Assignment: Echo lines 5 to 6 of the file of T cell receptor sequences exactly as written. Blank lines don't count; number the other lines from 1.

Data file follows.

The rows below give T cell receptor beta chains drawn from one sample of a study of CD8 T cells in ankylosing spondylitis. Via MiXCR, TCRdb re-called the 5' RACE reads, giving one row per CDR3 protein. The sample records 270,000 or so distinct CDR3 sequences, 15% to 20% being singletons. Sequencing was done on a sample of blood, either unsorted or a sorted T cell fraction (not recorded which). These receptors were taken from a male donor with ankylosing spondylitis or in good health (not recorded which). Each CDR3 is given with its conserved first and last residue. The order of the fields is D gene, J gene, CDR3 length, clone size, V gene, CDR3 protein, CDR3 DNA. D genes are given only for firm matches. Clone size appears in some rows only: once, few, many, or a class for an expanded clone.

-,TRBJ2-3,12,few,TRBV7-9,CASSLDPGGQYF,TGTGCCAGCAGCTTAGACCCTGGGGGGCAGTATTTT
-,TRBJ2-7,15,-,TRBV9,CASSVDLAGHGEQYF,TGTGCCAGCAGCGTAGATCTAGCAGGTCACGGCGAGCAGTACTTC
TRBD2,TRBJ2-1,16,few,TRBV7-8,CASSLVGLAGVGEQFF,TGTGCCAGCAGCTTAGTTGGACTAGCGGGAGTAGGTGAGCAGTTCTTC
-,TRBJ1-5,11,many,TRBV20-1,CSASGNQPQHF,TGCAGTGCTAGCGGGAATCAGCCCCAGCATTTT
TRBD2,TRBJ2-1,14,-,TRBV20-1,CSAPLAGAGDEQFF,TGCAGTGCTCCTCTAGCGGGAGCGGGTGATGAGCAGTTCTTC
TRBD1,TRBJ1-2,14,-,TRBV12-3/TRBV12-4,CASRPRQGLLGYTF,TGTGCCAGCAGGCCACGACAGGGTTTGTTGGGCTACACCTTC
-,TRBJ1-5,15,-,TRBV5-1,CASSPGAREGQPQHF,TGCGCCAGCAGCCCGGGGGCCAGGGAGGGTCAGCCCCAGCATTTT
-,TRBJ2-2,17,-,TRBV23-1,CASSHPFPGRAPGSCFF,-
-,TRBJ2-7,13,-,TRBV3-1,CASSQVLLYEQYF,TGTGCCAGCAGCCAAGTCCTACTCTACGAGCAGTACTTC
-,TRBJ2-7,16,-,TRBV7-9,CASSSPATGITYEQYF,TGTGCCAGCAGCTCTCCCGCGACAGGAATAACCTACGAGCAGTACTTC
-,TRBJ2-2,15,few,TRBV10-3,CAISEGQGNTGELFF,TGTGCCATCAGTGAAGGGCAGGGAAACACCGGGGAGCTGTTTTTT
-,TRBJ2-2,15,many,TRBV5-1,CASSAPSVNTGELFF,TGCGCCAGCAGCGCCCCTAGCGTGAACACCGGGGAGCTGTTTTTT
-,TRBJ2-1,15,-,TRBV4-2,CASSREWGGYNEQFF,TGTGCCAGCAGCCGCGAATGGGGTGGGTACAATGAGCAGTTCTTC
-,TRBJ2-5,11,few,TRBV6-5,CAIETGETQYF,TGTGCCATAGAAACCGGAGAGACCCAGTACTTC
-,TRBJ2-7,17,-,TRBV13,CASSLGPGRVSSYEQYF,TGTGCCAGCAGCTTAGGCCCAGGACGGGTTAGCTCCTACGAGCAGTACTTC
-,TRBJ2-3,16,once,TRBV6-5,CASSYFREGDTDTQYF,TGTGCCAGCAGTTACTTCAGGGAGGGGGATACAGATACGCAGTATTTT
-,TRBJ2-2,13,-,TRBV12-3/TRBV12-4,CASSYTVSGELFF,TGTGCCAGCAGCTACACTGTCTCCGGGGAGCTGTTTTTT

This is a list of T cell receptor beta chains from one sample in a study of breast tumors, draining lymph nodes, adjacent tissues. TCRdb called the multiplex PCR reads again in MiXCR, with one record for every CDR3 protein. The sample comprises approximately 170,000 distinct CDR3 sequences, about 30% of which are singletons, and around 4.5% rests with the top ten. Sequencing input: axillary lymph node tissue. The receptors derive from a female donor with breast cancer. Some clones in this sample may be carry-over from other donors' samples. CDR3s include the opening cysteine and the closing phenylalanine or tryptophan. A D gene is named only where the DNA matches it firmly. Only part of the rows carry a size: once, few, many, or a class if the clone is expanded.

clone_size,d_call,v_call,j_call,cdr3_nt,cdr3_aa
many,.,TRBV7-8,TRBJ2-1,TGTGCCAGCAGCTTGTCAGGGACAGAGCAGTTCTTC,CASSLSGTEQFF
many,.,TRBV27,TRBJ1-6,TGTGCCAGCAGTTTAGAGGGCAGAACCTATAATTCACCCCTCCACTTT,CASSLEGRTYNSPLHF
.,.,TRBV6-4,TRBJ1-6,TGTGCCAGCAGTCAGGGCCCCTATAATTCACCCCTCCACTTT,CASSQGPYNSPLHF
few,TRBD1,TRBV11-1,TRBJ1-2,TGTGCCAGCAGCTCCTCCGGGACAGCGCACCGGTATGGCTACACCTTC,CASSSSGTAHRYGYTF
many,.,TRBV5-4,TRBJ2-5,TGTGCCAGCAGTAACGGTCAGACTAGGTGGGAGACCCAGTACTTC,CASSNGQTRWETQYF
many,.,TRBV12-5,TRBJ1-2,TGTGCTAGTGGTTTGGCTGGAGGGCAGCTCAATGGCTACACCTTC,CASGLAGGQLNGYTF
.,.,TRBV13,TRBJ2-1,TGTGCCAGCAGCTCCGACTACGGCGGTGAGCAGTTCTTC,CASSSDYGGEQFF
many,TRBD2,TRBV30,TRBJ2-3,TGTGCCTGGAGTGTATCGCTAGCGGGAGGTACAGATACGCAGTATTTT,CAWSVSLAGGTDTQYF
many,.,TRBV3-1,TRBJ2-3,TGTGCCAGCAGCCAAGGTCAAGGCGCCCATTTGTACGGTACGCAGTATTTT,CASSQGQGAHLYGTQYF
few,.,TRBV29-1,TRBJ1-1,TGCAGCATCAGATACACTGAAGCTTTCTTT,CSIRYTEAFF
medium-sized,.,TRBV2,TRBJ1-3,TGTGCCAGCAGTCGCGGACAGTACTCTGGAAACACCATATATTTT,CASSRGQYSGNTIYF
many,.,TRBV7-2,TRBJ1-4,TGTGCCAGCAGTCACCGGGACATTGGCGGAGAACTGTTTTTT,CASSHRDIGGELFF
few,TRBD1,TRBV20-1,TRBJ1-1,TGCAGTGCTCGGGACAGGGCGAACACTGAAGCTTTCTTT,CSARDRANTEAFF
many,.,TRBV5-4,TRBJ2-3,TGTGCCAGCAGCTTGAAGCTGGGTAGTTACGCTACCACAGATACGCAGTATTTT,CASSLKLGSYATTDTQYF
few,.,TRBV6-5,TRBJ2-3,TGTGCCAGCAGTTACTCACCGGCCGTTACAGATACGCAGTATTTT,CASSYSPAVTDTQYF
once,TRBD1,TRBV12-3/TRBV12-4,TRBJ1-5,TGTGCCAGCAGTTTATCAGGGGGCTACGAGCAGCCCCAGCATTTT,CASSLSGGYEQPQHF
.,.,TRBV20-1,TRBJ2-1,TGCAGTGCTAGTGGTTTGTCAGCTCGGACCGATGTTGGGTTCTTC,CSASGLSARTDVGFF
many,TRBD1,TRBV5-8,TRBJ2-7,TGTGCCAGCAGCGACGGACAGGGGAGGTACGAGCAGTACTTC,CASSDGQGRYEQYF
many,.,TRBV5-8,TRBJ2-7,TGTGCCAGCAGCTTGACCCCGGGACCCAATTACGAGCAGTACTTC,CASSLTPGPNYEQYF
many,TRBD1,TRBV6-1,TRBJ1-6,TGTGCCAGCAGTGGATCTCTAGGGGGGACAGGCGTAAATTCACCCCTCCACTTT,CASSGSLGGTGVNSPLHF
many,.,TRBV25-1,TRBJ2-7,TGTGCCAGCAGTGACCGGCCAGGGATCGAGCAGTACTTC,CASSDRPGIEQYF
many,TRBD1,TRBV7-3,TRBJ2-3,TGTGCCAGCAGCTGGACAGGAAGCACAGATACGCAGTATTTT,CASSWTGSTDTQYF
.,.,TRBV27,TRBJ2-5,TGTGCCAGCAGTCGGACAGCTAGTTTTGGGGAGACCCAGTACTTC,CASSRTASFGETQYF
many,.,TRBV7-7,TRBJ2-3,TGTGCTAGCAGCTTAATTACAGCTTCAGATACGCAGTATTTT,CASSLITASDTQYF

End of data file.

-,TRBJ1-5,11,many,TRBV20-1,CSASGNQPQHF,TGCAGTGCTAGCGGGAATCAGCCCCAGCATTTT
TRBD2,TRBJ2-1,14,-,TRBV20-1,CSAPLAGAGDEQFF,TGCAGTGCTCCTCTAGCGGGAGCGGGTGATGAGCAGTTCTTC